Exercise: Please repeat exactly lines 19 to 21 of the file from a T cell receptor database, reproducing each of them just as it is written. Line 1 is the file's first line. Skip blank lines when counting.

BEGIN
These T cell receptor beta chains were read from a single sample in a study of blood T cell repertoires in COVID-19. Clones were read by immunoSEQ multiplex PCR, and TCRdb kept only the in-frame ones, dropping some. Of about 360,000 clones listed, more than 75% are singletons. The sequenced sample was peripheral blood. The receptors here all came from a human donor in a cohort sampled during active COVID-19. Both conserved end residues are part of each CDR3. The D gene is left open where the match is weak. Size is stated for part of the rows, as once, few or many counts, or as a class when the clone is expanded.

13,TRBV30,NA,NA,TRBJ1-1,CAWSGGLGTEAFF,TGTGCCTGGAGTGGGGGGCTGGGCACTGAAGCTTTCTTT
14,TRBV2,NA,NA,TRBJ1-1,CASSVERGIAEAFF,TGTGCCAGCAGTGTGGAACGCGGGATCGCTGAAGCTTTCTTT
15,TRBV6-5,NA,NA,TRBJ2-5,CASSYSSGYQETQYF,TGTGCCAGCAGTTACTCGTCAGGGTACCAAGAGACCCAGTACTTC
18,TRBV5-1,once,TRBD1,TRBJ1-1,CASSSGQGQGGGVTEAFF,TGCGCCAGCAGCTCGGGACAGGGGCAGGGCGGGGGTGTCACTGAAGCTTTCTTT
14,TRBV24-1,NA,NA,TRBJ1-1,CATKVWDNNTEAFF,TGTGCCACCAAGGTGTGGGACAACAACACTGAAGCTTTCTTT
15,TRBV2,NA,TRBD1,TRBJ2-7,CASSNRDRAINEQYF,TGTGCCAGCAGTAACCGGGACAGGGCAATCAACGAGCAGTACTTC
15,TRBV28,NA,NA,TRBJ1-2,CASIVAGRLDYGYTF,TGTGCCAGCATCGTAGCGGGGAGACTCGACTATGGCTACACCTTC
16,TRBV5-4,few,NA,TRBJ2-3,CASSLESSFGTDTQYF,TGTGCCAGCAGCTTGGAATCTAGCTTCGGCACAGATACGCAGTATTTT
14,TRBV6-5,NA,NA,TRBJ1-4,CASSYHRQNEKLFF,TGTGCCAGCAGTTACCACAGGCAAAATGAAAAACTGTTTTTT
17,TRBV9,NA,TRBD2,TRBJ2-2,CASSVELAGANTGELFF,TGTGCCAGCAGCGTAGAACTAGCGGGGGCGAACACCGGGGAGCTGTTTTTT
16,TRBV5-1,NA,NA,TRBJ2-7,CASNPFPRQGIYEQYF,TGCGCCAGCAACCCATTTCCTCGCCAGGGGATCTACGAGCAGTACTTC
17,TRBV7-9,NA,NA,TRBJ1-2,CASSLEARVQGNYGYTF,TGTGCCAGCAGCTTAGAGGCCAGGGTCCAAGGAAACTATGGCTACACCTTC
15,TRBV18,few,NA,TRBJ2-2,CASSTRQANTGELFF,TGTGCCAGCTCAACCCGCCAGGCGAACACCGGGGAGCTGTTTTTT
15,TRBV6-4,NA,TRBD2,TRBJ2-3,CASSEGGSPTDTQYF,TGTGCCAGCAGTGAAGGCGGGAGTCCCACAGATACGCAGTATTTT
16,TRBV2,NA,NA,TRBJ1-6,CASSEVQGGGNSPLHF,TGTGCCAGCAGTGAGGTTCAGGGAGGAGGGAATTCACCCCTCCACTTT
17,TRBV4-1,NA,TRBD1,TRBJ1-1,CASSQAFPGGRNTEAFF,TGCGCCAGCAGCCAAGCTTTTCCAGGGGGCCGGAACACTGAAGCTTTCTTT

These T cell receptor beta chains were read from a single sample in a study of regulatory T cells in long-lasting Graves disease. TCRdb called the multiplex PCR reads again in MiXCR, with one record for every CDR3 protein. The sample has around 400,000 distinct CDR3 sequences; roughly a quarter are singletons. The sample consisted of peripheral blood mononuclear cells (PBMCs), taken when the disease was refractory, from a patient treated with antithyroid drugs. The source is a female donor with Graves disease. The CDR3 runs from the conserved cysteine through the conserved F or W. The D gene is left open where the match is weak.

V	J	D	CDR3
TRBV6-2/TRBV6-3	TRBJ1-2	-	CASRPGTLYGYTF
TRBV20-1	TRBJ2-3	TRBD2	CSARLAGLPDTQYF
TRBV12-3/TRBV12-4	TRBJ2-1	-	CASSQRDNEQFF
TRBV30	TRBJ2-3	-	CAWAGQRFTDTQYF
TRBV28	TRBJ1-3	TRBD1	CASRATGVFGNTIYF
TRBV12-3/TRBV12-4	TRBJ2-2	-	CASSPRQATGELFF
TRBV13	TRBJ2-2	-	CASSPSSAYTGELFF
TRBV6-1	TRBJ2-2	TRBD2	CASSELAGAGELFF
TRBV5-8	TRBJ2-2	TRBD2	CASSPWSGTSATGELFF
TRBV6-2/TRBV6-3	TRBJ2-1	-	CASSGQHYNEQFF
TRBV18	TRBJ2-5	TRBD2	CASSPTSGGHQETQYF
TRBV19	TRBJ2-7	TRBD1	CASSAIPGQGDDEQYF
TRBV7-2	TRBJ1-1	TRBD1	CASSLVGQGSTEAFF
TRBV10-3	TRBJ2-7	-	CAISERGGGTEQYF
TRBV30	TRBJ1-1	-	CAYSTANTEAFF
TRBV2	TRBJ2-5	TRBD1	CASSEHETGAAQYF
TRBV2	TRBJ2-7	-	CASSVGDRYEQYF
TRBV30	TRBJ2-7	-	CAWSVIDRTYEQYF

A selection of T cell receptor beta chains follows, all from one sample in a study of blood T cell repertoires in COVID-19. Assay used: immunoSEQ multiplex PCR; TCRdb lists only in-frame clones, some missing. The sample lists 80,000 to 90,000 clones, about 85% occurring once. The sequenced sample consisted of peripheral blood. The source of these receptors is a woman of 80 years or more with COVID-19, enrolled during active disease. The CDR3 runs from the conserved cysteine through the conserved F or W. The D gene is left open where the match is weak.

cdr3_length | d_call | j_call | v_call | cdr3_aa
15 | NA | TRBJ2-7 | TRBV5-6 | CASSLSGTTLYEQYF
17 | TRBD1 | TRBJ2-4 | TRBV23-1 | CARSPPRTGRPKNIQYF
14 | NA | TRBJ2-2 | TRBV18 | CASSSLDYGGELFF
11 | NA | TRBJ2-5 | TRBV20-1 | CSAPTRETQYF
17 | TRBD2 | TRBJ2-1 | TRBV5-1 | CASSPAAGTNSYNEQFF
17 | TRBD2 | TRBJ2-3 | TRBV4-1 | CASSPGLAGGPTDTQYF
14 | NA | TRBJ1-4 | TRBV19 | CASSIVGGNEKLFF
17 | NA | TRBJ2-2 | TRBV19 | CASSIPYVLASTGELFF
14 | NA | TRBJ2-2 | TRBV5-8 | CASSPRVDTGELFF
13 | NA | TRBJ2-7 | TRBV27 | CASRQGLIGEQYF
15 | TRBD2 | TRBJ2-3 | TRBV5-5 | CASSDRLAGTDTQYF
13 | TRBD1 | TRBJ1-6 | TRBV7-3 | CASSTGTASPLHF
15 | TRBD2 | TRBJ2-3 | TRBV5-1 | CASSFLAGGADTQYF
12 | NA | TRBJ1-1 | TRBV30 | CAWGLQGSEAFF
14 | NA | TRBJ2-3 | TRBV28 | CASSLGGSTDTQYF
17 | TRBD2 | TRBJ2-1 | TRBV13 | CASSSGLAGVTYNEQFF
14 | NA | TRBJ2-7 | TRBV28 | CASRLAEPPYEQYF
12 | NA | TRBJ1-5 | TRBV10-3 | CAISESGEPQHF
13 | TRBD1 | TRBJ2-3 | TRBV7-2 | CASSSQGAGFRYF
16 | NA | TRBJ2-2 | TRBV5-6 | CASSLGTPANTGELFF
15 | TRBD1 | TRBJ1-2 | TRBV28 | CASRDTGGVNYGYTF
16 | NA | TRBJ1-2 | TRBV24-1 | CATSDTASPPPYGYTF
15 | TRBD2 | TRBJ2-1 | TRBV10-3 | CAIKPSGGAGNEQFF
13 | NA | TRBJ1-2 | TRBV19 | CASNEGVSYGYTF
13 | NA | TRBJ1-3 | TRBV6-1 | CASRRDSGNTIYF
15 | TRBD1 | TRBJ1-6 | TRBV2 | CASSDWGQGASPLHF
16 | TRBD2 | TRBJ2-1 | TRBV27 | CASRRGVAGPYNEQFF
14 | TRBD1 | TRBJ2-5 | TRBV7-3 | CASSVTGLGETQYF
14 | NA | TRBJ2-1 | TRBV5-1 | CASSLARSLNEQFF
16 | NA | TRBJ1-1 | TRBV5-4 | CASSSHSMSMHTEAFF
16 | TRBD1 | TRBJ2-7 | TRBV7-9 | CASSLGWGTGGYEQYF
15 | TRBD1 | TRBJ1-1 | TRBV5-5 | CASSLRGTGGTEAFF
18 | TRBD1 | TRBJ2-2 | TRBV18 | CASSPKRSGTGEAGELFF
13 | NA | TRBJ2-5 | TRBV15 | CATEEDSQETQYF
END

V	J	D	CDR3
TRBV6-2/TRBV6-3	TRBJ1-2	-	CASRPGTLYGYTF
TRBV20-1	TRBJ2-3	TRBD2	CSARLAGLPDTQYF